What Illinois' Concealed Carry Law Means For You - News and Weather For The Quad Cities -

What Illinois' Concealed Carry Law Means For You

Updated: July 9, 2013 06:14 PM
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Tuesday Illinois became the final state in the nation to legalize concealed carry, although it'll take some time before gun owners can officially start carrying concealed weapons. 

Under this new law, all gun owners looking to carry must get a concealed carry license through Illinois State Police.

The application will be available on their website within the next six months.

People looking to get the license must already have a firearm owner identification card, or FOID card.

You must be at least 21 years old and never been convicted of a misdemeanor or drug violation, or undergone treatment for alcohol or drug addiction, in the last five years. You must also not have any pending arrest warrants or other offenses.

You must also complete 16 hours of firearms training, both in the classroom and at the gun range.

If you have a license to carry in Iowa, or any other state, it doesn't apply in Illinois.

You'll have to apply for one through Illinois, they offer them to residents and non-residents for a fee, that license will last you five years.

Even though we've reached the deadline and have a concealed carry law in place, it will still be months before gun owners can legally carry a concealed firearm in Illinois, but local law enforcement say they're relieved a law is at least in place. 

"The important thing is to get something into place today," Rock Island County Sheriff Jeff Boyd says. 

Now with a concealed carry law in the books, it's up to local law enforcement to carry it out. 

"We take an oath to enforce the law so whatever the law is," Boyd says. 

The new law has provided a guideline for how to proceed into new territory.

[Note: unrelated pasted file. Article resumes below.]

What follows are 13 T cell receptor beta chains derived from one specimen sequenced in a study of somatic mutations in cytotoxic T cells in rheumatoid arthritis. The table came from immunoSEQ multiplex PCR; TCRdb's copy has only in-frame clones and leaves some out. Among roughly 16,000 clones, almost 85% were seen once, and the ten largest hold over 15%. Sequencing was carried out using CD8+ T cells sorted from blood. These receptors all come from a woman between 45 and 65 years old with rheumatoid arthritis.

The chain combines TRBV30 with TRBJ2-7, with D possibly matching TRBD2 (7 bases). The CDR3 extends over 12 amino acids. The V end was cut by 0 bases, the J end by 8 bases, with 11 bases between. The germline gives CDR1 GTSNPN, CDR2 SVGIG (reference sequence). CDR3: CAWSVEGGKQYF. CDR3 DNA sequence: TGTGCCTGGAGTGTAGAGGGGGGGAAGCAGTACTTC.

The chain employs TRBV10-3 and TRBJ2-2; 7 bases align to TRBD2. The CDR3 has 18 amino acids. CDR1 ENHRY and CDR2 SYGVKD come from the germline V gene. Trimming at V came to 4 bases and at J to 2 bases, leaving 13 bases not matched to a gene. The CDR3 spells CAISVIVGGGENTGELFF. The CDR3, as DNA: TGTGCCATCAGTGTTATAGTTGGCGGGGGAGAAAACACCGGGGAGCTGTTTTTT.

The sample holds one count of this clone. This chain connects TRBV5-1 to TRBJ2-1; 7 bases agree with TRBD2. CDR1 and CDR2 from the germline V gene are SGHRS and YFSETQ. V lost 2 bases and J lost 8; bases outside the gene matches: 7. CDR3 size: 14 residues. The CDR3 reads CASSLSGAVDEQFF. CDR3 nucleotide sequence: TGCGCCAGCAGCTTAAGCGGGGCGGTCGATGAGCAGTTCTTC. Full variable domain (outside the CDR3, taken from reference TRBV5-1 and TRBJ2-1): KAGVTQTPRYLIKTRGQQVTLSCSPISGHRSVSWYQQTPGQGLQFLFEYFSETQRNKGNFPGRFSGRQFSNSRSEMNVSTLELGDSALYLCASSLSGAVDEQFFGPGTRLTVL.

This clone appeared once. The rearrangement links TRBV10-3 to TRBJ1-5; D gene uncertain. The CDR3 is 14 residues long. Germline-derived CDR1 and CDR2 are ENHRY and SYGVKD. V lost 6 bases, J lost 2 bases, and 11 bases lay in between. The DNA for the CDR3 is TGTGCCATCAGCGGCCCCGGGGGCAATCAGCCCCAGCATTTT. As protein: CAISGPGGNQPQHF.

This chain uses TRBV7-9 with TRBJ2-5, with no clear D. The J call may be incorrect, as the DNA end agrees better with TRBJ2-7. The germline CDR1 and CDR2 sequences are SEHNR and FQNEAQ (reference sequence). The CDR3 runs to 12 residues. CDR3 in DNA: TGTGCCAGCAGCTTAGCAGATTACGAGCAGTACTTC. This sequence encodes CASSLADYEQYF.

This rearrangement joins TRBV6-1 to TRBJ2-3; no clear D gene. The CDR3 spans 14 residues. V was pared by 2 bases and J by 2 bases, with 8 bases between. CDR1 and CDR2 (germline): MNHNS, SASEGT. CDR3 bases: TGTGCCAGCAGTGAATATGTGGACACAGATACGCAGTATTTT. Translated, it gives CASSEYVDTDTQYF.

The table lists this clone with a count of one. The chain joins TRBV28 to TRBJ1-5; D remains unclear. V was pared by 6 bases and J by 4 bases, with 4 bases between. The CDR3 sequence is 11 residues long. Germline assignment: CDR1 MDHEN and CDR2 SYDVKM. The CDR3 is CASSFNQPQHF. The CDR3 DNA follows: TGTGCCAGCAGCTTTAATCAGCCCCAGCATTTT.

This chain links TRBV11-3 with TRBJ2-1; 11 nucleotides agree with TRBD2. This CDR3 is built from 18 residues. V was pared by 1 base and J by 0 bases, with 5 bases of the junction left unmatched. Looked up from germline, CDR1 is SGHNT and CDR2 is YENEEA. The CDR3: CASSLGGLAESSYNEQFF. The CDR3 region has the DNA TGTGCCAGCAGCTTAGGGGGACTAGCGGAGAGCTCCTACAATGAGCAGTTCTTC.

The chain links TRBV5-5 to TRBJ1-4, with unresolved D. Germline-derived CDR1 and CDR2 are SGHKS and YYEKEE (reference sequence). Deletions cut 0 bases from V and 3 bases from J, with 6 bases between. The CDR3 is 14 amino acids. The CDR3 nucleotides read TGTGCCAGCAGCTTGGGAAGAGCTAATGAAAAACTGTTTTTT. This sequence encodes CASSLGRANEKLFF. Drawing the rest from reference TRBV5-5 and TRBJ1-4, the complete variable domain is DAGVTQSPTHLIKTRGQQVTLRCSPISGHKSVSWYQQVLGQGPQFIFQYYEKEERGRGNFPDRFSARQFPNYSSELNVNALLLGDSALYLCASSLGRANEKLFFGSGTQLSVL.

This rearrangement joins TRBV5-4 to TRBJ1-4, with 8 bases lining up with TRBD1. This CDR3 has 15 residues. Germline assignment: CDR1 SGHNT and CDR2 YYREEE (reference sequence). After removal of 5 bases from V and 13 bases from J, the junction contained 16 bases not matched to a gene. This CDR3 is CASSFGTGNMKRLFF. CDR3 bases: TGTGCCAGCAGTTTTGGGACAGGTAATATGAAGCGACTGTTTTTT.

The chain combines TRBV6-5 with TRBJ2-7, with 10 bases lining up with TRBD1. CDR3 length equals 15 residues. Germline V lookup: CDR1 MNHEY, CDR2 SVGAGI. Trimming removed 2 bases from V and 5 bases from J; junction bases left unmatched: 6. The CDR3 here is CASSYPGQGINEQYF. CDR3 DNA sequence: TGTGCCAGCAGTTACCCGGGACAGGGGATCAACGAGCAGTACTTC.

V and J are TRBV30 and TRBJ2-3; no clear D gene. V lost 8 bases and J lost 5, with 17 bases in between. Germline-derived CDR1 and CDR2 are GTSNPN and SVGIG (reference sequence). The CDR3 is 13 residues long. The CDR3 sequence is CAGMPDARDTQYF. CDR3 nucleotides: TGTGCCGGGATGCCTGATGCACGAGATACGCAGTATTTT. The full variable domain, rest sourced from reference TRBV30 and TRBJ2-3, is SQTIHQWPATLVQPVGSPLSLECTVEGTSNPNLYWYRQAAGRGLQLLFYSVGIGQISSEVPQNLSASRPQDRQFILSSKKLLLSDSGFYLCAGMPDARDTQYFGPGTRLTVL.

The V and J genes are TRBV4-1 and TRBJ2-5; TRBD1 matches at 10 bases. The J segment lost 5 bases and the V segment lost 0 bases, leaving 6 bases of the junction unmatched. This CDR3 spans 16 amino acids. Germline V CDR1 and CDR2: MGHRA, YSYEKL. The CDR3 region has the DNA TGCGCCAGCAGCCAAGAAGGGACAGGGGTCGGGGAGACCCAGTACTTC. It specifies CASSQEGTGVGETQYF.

"I think having a bill signed into law is a great starting place," Boyd says. 

Under the new law, residents must apply for concealed carry licenses through Illinois State Police, and local law enforcement have a say in whether you get it or not. 

"Your sheriffs and your local law enforcement know the people in their county and the people in their jurisdiction," Mercer County Sheriff Thomas Thompson says. 

After an application is submitted, police and sheriffs have 30 days to contest it.  

"As long as we have some input into whether someone should have a permit or not, I think that's extremely important," Thompson says. 

Local sheriffs agree with requirements for licenses and training in the new law, but say parts of the law may need revisions in the future. 

"I believe in the training, I believe in the qualifications, I believe in the background checks," Boyd says, "At least they've embraced, something, at least they've tried to put something together." 

And having concealed carry in place doesn't mean it's a free for all. The law doesn't allow guns in places like schools and daycares, and all other laws of course remain in place.  

"If you've got it concealed, that's one thing, but if you've got it on your hip and someone is alarmed and disturbed, that's disorderly conduct so you can be arrested for that," Thompson says. 

"From a police standpoint, if we're going to err, we're going to err on the side of public safety," Boyd says, "I wouldn't suggest people strap on a gun and walk into the courthouse."

For more information on the new concealed carry law, along with a list of places where carrying a gun is still PROHIBITED, visit the guide posted on the Illinois Sheriffs' Association at: http://www.ilsheriff.org/images/stories/press/housebill183.pdf

For more information on how to get a concealed carry license in Illinois, visit the Frequently Asked Questions page with Illinois State Police: http://www.isp.state.il.us/firearms/ccw/ccw-faq.cfm

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